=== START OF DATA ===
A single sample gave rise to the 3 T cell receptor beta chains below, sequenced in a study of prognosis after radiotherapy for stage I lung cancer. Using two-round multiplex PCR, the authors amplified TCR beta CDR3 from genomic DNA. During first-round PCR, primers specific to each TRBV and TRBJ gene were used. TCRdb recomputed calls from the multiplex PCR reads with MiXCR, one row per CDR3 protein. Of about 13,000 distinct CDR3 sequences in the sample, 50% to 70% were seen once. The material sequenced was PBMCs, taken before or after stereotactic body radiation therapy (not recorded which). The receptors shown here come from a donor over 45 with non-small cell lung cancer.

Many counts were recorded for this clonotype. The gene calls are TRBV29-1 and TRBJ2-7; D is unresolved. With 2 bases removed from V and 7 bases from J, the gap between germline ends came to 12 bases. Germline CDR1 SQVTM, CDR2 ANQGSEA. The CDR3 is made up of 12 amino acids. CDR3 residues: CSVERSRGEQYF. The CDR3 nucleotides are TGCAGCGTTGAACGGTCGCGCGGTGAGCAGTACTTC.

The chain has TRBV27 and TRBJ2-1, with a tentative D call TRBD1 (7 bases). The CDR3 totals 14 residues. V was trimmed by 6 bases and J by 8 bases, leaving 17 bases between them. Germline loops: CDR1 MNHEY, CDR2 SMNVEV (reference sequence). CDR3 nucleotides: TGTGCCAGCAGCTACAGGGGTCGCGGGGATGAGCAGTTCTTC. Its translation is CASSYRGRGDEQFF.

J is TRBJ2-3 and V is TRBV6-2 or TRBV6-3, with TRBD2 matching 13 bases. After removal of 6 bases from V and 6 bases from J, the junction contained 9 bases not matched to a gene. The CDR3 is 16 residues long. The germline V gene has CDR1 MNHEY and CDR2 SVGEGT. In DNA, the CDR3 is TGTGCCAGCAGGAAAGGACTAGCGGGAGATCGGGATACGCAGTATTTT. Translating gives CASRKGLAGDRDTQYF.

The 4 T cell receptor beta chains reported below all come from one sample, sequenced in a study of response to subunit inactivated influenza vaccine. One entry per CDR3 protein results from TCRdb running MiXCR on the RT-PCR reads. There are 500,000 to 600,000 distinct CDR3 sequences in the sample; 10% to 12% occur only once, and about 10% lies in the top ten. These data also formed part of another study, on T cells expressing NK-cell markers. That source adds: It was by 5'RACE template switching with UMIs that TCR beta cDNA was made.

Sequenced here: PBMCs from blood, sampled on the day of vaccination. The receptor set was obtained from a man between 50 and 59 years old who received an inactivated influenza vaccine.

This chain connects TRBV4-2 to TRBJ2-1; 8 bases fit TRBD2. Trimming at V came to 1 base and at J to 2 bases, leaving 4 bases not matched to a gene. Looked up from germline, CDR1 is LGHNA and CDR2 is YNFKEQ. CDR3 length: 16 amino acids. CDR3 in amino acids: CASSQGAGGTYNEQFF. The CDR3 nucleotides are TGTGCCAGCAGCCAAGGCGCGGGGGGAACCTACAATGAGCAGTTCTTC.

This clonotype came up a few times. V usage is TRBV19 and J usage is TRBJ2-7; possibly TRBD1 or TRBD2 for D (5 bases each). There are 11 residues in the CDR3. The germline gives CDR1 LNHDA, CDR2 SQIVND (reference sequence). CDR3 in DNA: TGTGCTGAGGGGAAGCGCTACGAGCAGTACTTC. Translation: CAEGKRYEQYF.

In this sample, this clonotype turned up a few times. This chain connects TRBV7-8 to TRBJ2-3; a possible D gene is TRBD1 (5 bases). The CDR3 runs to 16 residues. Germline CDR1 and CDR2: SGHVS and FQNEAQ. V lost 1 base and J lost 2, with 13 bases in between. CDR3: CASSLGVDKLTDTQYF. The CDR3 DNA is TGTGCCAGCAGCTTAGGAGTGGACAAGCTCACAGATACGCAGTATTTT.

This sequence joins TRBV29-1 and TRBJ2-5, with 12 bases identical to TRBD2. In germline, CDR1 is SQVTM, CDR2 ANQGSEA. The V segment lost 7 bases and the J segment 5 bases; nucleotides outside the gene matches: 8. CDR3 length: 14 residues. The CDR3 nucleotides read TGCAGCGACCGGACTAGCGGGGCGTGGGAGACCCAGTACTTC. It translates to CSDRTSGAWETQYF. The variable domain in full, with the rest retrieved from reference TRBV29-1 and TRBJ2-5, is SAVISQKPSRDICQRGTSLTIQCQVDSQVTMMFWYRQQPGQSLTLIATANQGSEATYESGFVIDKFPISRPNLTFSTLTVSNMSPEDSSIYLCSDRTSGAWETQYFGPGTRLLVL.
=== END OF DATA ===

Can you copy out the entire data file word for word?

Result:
A single sample gave rise to the 3 T cell receptor beta chains below, sequenced in a study of prognosis after radiotherapy for stage I lung cancer. Using two-round multiplex PCR, the authors amplified TCR beta CDR3 from genomic DNA. During first-round PCR, primers specific to each TRBV and TRBJ gene were used. TCRdb recomputed calls from the multiplex PCR reads with MiXCR, one row per CDR3 protein. Of about 13,000 distinct CDR3 sequences in the sample, 50% to 70% were seen once. The material sequenced was PBMCs, taken before or after stereotactic body radiation therapy (not recorded which). The receptors shown here come from a donor over 45 with non-small cell lung cancer.

Many counts were recorded for this clonotype. The gene calls are TRBV29-1 and TRBJ2-7; D is unresolved. With 2 bases removed from V and 7 bases from J, the gap between germline ends came to 12 bases. Germline CDR1 SQVTM, CDR2 ANQGSEA. The CDR3 is made up of 12 amino acids. CDR3 residues: CSVERSRGEQYF. The CDR3 nucleotides are TGCAGCGTTGAACGGTCGCGCGGTGAGCAGTACTTC.

The chain has TRBV27 and TRBJ2-1, with a tentative D call TRBD1 (7 bases). The CDR3 totals 14 residues. V was trimmed by 6 bases and J by 8 bases, leaving 17 bases between them. Germline loops: CDR1 MNHEY, CDR2 SMNVEV (reference sequence). CDR3 nucleotides: TGTGCCAGCAGCTACAGGGGTCGCGGGGATGAGCAGTTCTTC. Its translation is CASSYRGRGDEQFF.

J is TRBJ2-3 and V is TRBV6-2 or TRBV6-3, with TRBD2 matching 13 bases. After removal of 6 bases from V and 6 bases from J, the junction contained 9 bases not matched to a gene. The CDR3 is 16 residues long. The germline V gene has CDR1 MNHEY and CDR2 SVGEGT. In DNA, the CDR3 is TGTGCCAGCAGGAAAGGACTAGCGGGAGATCGGGATACGCAGTATTTT. Translating gives CASRKGLAGDRDTQYF.

The 4 T cell receptor beta chains reported below all come from one sample, sequenced in a study of response to subunit inactivated influenza vaccine. One entry per CDR3 protein results from TCRdb running MiXCR on the RT-PCR reads. There are 500,000 to 600,000 distinct CDR3 sequences in the sample; 10% to 12% occur only once, and about 10% lies in the top ten. These data also formed part of another study, on T cells expressing NK-cell markers. That source adds: It was by 5'RACE template switching with UMIs that TCR beta cDNA was made.

Sequenced here: PBMCs from blood, sampled on the day of vaccination. The receptor set was obtained from a man between 50 and 59 years old who received an inactivated influenza vaccine.

This chain connects TRBV4-2 to TRBJ2-1; 8 bases fit TRBD2. Trimming at V came to 1 base and at J to 2 bases, leaving 4 bases not matched to a gene. Looked up from germline, CDR1 is LGHNA and CDR2 is YNFKEQ. CDR3 length: 16 amino acids. CDR3 in amino acids: CASSQGAGGTYNEQFF. The CDR3 nucleotides are TGTGCCAGCAGCCAAGGCGCGGGGGGAACCTACAATGAGCAGTTCTTC.

This clonotype came up a few times. V usage is TRBV19 and J usage is TRBJ2-7; possibly TRBD1 or TRBD2 for D (5 bases each). There are 11 residues in the CDR3. The germline gives CDR1 LNHDA, CDR2 SQIVND (reference sequence). CDR3 in DNA: TGTGCTGAGGGGAAGCGCTACGAGCAGTACTTC. Translation: CAEGKRYEQYF.

In this sample, this clonotype turned up a few times. This chain connects TRBV7-8 to TRBJ2-3; a possible D gene is TRBD1 (5 bases). The CDR3 runs to 16 residues. Germline CDR1 and CDR2: SGHVS and FQNEAQ. V lost 1 base and J lost 2, with 13 bases in between. CDR3: CASSLGVDKLTDTQYF. The CDR3 DNA is TGTGCCAGCAGCTTAGGAGTGGACAAGCTCACAGATACGCAGTATTTT.

This sequence joins TRBV29-1 and TRBJ2-5, with 12 bases identical to TRBD2. In germline, CDR1 is SQVTM, CDR2 ANQGSEA. The V segment lost 7 bases and the J segment 5 bases; nucleotides outside the gene matches: 8. CDR3 length: 14 residues. The CDR3 nucleotides read TGCAGCGACCGGACTAGCGGGGCGTGGGAGACCCAGTACTTC. It translates to CSDRTSGAWETQYF. The variable domain in full, with the rest retrieved from reference TRBV29-1 and TRBJ2-5, is SAVISQKPSRDICQRGTSLTIQCQVDSQVTMMFWYRQQPGQSLTLIATANQGSEATYESGFVIDKFPISRPNLTFSTLTVSNMSPEDSSIYLCSDRTSGAWETQYFGPGTRLLVL.